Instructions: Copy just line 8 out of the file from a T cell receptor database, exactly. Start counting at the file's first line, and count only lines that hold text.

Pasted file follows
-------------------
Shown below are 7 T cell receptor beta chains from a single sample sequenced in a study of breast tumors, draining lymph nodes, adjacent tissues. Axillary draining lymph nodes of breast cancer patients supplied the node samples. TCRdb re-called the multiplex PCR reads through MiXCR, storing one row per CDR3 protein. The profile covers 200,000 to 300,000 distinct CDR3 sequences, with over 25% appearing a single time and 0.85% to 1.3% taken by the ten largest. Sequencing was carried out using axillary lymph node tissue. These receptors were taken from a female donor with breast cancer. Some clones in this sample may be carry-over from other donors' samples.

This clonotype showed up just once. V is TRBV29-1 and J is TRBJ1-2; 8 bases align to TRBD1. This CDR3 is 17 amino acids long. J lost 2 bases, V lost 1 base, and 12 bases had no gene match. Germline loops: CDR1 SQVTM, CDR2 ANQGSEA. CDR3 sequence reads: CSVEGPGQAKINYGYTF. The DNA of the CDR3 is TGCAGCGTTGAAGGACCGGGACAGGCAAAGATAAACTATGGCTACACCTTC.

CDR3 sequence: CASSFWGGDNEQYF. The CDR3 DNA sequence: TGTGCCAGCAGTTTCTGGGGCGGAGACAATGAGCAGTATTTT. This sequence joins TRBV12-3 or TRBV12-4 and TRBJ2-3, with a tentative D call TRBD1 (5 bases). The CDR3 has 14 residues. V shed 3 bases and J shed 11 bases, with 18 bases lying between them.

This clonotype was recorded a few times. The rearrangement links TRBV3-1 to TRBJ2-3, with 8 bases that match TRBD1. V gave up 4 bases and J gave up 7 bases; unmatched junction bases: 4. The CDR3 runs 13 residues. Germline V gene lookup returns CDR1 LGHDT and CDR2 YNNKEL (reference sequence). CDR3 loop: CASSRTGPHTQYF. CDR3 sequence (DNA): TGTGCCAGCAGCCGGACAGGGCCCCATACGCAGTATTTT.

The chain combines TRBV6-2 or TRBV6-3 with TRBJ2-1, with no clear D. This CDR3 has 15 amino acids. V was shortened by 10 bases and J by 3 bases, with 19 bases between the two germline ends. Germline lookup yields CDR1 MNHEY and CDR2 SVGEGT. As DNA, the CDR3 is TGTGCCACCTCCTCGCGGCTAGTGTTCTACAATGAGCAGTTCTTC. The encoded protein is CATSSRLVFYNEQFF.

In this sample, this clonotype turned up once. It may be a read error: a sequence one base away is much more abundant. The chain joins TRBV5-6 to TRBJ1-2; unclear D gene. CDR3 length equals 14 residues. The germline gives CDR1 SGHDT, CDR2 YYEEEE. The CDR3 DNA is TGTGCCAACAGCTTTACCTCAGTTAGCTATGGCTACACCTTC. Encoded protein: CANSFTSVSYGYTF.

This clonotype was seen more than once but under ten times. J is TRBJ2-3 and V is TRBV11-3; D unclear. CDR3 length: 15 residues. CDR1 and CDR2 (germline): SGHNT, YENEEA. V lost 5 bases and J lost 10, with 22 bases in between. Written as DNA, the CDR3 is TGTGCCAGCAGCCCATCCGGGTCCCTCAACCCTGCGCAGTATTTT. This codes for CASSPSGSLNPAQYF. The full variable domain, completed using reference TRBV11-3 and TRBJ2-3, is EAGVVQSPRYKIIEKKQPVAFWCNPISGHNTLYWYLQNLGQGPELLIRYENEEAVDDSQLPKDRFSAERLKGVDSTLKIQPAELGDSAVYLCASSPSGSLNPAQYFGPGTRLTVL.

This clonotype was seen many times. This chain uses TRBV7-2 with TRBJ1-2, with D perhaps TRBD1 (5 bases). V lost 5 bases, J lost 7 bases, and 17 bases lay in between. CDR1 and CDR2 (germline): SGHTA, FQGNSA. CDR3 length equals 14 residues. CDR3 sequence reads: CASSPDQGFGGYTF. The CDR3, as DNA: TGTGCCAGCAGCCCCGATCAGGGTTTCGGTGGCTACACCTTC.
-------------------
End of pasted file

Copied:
This clonotype was seen many times. This chain uses TRBV7-2 with TRBJ1-2, with D perhaps TRBD1 (5 bases). V lost 5 bases, J lost 7 bases, and 17 bases lay in between. CDR1 and CDR2 (germline): SGHTA, FQGNSA. CDR3 length equals 14 residues. CDR3 sequence reads: CASSPDQGFGGYTF. The CDR3, as DNA: TGTGCCAGCAGCCCCGATCAGGGTTTCGGTGGCTACACCTTC.